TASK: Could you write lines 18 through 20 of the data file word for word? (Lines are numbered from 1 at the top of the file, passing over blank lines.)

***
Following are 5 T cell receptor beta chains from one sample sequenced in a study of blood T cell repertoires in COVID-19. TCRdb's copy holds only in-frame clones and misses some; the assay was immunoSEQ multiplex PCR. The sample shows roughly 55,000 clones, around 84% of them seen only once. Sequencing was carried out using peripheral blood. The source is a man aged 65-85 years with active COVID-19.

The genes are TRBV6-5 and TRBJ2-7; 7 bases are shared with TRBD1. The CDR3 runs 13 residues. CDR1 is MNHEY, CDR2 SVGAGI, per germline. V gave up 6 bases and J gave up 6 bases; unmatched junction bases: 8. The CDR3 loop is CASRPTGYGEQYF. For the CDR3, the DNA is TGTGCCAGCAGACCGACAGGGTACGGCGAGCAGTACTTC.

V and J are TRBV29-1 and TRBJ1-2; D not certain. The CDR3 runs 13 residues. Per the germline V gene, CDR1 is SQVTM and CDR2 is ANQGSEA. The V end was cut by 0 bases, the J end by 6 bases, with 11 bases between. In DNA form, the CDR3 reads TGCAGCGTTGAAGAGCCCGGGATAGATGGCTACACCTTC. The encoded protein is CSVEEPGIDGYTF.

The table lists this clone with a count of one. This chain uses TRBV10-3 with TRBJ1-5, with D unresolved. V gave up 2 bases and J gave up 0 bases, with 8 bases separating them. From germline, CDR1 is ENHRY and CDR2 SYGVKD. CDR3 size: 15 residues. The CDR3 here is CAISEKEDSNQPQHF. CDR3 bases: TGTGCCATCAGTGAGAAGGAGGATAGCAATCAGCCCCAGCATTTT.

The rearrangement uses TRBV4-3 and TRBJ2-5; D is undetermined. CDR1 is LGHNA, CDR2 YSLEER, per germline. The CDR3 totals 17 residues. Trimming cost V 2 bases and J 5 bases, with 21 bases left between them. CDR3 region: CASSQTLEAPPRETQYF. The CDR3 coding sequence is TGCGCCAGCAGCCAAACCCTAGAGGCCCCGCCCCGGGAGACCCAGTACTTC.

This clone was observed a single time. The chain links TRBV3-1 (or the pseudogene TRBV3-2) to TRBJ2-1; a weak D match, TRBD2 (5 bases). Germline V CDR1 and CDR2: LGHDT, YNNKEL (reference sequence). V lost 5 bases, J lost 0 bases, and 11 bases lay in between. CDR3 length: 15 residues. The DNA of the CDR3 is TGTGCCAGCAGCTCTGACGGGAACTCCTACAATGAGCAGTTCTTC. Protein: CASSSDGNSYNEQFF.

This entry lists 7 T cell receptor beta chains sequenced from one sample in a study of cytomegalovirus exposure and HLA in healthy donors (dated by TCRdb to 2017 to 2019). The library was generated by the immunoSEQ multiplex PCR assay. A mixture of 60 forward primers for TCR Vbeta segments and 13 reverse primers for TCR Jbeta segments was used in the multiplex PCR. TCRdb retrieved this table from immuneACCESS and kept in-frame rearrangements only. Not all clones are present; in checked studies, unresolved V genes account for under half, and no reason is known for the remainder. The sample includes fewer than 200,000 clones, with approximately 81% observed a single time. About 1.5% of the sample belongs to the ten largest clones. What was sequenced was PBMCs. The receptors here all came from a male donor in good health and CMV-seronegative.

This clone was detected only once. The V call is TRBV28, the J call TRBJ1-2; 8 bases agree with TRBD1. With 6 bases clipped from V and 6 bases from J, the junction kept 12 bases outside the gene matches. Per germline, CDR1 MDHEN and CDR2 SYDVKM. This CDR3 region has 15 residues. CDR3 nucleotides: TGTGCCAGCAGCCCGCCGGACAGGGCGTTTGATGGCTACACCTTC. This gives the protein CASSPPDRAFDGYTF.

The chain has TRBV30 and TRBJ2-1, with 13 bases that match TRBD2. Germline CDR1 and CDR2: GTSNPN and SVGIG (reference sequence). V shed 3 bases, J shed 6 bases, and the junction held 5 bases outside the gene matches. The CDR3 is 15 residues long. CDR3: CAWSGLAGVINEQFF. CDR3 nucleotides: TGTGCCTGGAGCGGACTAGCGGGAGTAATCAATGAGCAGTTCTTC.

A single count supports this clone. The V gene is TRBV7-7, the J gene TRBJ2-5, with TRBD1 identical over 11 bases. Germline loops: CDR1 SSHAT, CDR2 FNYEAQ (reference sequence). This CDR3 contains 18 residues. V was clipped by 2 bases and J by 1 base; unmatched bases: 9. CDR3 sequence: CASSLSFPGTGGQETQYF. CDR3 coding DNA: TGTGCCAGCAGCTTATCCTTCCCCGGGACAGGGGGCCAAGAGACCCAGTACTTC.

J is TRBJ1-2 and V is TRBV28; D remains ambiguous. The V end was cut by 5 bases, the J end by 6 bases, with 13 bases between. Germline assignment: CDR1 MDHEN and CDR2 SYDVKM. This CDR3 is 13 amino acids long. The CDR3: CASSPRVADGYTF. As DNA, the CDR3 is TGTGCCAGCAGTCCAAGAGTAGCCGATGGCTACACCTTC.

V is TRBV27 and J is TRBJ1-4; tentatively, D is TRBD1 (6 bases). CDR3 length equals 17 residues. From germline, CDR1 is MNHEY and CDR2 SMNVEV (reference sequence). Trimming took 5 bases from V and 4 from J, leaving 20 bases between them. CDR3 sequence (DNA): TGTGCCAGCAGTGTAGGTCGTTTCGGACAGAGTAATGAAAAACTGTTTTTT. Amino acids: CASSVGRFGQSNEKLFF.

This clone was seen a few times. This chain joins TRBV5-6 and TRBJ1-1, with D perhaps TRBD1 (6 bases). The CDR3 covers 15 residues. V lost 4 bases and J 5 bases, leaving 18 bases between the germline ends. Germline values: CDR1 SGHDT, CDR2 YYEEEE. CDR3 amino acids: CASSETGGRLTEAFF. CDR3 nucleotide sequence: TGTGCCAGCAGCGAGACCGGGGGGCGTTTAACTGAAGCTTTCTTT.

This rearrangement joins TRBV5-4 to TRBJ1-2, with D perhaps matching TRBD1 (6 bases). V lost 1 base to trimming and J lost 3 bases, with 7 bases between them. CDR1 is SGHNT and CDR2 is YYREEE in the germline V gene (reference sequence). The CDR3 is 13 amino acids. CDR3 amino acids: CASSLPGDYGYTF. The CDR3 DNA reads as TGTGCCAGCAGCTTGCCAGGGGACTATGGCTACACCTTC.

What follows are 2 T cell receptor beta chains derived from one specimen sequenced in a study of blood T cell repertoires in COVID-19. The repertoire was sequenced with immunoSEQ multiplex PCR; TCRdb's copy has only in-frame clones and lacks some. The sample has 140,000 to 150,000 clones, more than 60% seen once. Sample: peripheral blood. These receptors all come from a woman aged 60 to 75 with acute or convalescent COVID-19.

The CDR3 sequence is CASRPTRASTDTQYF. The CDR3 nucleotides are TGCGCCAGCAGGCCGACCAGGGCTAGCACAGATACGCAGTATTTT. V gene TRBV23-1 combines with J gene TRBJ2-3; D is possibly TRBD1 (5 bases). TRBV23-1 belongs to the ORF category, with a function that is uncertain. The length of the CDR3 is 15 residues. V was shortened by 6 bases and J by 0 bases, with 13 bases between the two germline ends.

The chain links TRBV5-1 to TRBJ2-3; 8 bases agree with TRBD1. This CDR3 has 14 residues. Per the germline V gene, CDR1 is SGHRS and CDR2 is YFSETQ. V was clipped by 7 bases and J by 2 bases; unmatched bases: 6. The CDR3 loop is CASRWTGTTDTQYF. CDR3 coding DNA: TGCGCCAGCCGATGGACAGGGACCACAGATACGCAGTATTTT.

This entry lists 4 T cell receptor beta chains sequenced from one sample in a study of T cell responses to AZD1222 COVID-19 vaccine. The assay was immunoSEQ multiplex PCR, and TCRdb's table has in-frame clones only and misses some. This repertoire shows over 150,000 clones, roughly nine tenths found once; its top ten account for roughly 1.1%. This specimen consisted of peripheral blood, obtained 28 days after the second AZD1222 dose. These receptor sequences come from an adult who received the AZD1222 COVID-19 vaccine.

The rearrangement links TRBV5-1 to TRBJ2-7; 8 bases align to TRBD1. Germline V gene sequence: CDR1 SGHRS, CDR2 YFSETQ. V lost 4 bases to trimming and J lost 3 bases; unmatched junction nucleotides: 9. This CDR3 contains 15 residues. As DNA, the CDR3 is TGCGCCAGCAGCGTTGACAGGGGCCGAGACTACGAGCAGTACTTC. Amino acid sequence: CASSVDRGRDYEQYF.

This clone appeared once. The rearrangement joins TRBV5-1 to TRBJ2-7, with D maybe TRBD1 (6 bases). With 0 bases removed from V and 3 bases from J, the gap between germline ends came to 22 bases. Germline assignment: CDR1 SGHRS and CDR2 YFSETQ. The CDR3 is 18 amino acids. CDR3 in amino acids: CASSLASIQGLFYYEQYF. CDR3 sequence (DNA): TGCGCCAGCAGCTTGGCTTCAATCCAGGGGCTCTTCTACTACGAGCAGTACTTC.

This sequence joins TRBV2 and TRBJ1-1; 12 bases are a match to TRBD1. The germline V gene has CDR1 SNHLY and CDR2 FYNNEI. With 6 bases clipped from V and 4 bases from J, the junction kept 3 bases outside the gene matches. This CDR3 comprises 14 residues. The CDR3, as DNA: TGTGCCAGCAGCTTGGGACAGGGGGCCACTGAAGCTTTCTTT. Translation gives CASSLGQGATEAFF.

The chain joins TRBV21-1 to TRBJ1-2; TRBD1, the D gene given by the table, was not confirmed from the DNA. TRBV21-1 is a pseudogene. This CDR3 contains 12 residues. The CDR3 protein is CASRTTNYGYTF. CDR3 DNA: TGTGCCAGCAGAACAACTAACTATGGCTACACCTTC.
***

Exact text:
This entry lists 4 T cell receptor beta chains sequenced from one sample in a study of T cell responses to AZD1222 COVID-19 vaccine. The assay was immunoSEQ multiplex PCR, and TCRdb's table has in-frame clones only and misses some. This repertoire shows over 150,000 clones, roughly nine tenths found once; its top ten account for roughly 1.1%. This specimen consisted of peripheral blood, obtained 28 days after the second AZD1222 dose. These receptor sequences come from an adult who received the AZD1222 COVID-19 vaccine.

The rearrangement links TRBV5-1 to TRBJ2-7; 8 bases align to TRBD1. Germline V gene sequence: CDR1 SGHRS, CDR2 YFSETQ. V lost 4 bases to trimming and J lost 3 bases; unmatched junction nucleotides: 9. This CDR3 contains 15 residues. As DNA, the CDR3 is TGCGCCAGCAGCGTTGACAGGGGCCGAGACTACGAGCAGTACTTC. Amino acid sequence: CASSVDRGRDYEQYF.

This clone appeared once. The rearrangement joins TRBV5-1 to TRBJ2-7, with D maybe TRBD1 (6 bases). With 0 bases removed from V and 3 bases from J, the gap between germline ends came to 22 bases. Germline assignment: CDR1 SGHRS and CDR2 YFSETQ. The CDR3 is 18 amino acids. CDR3 in amino acids: CASSLASIQGLFYYEQYF. CDR3 sequence (DNA): TGCGCCAGCAGCTTGGCTTCAATCCAGGGGCTCTTCTACTACGAGCAGTACTTC.